Shedding light on naval tragedy
The Daily News of Newburyport, Mass.
AMESBURY — In the summer of 1967, two local residents bore witness to one of the deadliest naval disasters in U.S. military history. Only one of them lived to tell the tale.
William Justin of Amesbury and Henry Cross, then of Medford, were stationed on the USS Forrestal during the Vietnam War. Justin worked on the flight deck with a crew that helped launch and recover the carrier’s fighter jets, and Cross served as a 2nd class jet engine mechanic.
Five days after the USS Forrestal arrived at Yankee Station, located in the Gulf of Tonkin off the coast of North Vietnam, the carrier’s jets were fueled, armed and ready to go when a fire broke out and quickly spread across the huge aircraft carrier’s flight deck.
The Forrestal fire wound up being one of the deadliest naval disasters in U.S. history: 134 people — including Justin — were killed, 161 were injured and 21 aircraft were destroyed, costing the Navy $72 million. The tragedy ended up serving as the end of Cross’ military career.
Last week, Cross, who now lives in Merrimac, shared his story for the first time as the guest speaker for Amesbury VFW Post 2016’s “Support the Troops” Christmas Dinner, which is held annually to honor members of the military who are home for the holiday.
Cross said he’d been asked to be guest speaker after one of the VFW post members saw his Forrestal Navy hat last year and connected the dots. Nearly a dozen members of Justin’s family whom Cross had never previously met also attended the program, which was held on Friday at Holy Family Parish Hall.
In an interview prior to his presentation, Cross reflected on the events onboard the Forrestal and his time in the Navy.
Normally, Cross worked an overnight shift repairing the jets, so when the fire started around 11 a.m., he was just getting out of the shower to go to bed. Next thing he knew, the captain called all hands to their stations, and Cross immediately pulled himself together and rushed to his post, which was located one level below the flight deck on the port side of the ship.
As he was passing through the hanger bay, “I felt two or three distinct shudders or vibrations,” Cross said. “And on a ship of this size, to have that happen could only mean that some severe damage had occurred.”
Once Cross got to his duty station, there was nobody there, he said. “I guess they were all assigned other jobs,” he said.
Above deck, Justin was among the crew of trained firefighters attempting to put out the fire, which had started when an armed missile misfired and ruptured the exterior fuel tank of a nearby jet. The fire eventually detonated several 1,000-pound bombs, killing Justin along with all of the other firefighters in the vicinity.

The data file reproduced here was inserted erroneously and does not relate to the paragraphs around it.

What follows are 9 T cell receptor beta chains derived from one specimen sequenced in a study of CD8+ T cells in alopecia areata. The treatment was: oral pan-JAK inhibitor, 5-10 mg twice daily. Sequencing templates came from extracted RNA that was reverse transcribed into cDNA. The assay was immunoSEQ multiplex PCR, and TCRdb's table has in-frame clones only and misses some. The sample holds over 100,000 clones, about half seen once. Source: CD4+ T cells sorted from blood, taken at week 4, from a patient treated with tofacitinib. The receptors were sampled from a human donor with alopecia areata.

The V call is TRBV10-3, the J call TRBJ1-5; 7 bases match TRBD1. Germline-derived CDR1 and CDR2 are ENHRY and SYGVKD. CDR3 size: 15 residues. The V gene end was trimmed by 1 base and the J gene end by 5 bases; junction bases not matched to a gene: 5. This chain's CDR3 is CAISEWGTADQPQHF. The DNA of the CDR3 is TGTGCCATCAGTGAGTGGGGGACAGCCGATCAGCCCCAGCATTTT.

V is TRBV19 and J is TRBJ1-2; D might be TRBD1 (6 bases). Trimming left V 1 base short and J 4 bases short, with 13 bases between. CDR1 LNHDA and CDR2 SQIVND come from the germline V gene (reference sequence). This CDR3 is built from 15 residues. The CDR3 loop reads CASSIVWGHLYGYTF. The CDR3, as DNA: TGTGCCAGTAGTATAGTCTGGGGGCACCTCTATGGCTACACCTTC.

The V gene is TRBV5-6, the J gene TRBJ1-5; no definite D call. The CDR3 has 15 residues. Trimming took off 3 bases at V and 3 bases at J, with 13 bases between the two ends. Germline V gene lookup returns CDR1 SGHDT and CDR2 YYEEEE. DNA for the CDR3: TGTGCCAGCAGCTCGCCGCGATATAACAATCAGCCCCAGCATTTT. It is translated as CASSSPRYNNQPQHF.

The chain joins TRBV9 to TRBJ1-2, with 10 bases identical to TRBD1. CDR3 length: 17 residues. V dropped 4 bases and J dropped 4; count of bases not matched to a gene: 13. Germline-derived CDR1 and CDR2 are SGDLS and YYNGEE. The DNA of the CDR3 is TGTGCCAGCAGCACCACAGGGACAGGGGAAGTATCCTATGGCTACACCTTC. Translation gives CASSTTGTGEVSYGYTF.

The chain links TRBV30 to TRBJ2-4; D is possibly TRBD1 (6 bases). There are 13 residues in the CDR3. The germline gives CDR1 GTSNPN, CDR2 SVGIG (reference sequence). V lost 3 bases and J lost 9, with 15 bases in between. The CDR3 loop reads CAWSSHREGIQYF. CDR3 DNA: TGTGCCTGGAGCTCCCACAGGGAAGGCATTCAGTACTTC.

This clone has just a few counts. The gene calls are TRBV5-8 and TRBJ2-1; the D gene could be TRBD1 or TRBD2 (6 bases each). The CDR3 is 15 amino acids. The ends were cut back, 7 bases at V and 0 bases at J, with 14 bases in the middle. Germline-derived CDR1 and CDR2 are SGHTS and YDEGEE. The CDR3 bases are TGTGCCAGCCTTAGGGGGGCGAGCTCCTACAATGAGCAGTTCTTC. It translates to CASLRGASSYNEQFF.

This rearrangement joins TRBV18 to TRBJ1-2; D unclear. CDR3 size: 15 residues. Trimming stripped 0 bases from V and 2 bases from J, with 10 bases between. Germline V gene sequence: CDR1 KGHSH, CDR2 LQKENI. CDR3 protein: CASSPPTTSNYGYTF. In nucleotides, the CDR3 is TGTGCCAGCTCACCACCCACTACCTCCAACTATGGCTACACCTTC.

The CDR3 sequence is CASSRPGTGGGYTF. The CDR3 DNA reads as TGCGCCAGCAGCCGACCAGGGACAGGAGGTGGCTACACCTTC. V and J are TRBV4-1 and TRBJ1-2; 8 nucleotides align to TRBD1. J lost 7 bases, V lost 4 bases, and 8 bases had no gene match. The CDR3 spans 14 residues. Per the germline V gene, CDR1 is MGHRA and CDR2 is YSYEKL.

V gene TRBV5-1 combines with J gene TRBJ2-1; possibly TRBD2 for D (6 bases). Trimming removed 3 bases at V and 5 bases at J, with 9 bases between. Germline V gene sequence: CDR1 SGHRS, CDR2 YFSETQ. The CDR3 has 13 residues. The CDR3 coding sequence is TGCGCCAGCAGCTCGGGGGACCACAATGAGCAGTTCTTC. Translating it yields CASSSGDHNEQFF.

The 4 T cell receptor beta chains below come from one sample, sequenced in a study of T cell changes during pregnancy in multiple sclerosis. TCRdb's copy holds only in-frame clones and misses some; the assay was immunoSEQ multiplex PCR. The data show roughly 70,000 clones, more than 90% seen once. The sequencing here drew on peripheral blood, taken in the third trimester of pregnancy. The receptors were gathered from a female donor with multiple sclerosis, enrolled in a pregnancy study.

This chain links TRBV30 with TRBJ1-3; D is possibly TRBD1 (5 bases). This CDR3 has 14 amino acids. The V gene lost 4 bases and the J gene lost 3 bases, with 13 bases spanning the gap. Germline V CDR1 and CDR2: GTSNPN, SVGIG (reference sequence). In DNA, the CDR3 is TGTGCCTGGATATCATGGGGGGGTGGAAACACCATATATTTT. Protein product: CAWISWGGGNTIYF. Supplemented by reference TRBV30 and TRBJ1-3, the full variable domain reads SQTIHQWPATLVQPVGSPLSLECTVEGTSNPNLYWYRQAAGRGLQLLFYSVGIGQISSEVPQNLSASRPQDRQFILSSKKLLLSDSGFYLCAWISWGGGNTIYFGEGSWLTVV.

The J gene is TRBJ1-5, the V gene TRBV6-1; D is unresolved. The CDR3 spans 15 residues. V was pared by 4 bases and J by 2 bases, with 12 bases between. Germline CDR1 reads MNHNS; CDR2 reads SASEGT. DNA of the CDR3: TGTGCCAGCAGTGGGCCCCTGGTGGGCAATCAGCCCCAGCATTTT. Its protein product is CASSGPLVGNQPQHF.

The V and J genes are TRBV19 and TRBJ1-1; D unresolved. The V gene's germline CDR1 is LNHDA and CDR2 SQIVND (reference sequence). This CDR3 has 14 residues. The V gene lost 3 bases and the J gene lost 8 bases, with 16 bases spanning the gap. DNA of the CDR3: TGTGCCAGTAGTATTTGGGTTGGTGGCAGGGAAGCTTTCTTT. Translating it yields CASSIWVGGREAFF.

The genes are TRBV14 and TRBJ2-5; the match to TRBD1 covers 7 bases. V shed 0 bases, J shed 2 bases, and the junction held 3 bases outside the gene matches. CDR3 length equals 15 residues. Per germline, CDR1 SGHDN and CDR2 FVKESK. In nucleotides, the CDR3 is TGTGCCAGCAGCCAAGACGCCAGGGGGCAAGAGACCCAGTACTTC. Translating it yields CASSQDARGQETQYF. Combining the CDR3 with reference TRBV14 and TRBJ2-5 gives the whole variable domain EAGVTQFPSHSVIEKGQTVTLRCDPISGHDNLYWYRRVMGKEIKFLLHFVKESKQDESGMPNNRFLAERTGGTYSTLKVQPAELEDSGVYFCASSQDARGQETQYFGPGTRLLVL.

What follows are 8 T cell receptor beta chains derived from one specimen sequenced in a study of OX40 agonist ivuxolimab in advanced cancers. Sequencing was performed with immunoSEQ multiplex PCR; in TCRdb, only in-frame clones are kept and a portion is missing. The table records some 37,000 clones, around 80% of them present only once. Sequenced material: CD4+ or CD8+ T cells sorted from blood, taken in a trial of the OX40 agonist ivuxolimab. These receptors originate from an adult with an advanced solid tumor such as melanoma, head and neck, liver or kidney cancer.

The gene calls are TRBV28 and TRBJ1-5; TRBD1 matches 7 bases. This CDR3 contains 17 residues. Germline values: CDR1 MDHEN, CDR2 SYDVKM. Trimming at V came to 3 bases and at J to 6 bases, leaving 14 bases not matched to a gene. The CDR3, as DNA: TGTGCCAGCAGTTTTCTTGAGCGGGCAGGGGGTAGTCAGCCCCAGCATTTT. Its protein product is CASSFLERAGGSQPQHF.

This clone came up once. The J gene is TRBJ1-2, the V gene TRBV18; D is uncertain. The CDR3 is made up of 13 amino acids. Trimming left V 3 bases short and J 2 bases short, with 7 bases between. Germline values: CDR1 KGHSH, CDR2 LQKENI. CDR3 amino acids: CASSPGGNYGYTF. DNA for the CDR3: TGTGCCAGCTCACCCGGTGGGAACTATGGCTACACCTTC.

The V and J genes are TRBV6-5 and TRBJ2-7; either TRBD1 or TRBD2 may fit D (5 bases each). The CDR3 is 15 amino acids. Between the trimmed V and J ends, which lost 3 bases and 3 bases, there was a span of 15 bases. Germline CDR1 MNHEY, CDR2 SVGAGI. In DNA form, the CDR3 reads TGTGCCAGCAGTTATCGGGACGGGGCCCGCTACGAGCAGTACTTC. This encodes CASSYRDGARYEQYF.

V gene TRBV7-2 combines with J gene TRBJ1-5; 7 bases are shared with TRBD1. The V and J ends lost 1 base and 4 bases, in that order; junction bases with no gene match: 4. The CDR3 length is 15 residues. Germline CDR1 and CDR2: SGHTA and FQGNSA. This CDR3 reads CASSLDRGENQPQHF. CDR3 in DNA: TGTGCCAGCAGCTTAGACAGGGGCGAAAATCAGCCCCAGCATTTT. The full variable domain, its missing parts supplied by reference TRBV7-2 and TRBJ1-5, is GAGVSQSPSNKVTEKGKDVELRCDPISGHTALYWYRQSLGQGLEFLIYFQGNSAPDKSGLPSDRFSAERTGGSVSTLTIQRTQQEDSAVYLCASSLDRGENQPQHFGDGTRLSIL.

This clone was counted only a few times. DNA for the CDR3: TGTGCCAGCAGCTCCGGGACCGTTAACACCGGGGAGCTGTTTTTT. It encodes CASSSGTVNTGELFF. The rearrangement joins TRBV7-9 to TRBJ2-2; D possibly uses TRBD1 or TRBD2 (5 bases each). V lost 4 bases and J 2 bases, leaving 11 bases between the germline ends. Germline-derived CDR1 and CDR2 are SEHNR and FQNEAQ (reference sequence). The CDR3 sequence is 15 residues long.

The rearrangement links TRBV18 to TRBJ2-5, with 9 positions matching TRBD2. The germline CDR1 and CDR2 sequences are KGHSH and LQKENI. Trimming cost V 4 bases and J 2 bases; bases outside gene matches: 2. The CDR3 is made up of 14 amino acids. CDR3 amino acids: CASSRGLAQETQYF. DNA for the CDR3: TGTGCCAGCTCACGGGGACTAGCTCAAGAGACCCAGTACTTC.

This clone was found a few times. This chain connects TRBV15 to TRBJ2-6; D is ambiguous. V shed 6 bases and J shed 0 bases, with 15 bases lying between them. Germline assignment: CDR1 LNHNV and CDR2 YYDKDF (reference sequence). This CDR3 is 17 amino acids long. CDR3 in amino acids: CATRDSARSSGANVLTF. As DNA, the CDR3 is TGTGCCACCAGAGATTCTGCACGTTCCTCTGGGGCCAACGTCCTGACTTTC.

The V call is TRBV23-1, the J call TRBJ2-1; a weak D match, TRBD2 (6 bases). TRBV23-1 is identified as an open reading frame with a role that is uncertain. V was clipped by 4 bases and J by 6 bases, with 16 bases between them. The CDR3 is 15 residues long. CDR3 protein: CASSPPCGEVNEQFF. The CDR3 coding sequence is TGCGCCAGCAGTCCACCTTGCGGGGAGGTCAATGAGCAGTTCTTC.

Cross said he was eventually told to go down to the hanger deck to try to put out some fires that had broken out there. The flight deck where the main fire was raging was too dangerous at that point, he said, especially for someone like Cross who had no firefighting experience.
Investigators later determined that the fire had started when an armed Zuni rocket misfired from its fighter jet and punctured a hole in a nearby jet’s external fuel tank.
That jet was piloted by Lt. John McCain, who today is a senator from Arizona. McCain was able to escape from the plane with minor injuries right as the fuel spilling from his plane caught fire and quickly spread across the flight deck, ultimately setting off a nearby bomb and starting a chain reaction of explosions.
Cross said deviations from normal Navy protocols wound up causing the incident. Normally, the jets are supposed to have their missiles armed right before take-off on the runway, but to save time, they were all armed during start-up procedures on the rear of the ship. The missile misfired after the aircraft’s electrical power was switched from external power to the ship’s on-board generators, although no one could ever say why.
What was clear was that if the missile were armed on the runway like it was supposed to have been, it would have just shot off harmlessly into the ocean.
“They jumped the gun on the arming of these weapons,” Cross said. “The cause of it was just a glitch; it was a stray discharge of electricity to the missile, and if it wasn’t armed, it wouldn’t have happened.”
Following the fire, the ship was put out of commission for nearly a year for repairs. Cross was originally supposed to be transferred to another carrier.
But once he got to his new assignment, he was told there was a miscommunication and there wasn’t enough room for him, so he was sent home early. At that point, Cross had only a couple of months remaining on his four-year tour before he would have been discharged anyway.
After the war, Cross said he went on to work at Logan Airport in Boston for 34 years. He is a member of VFW Post 2016.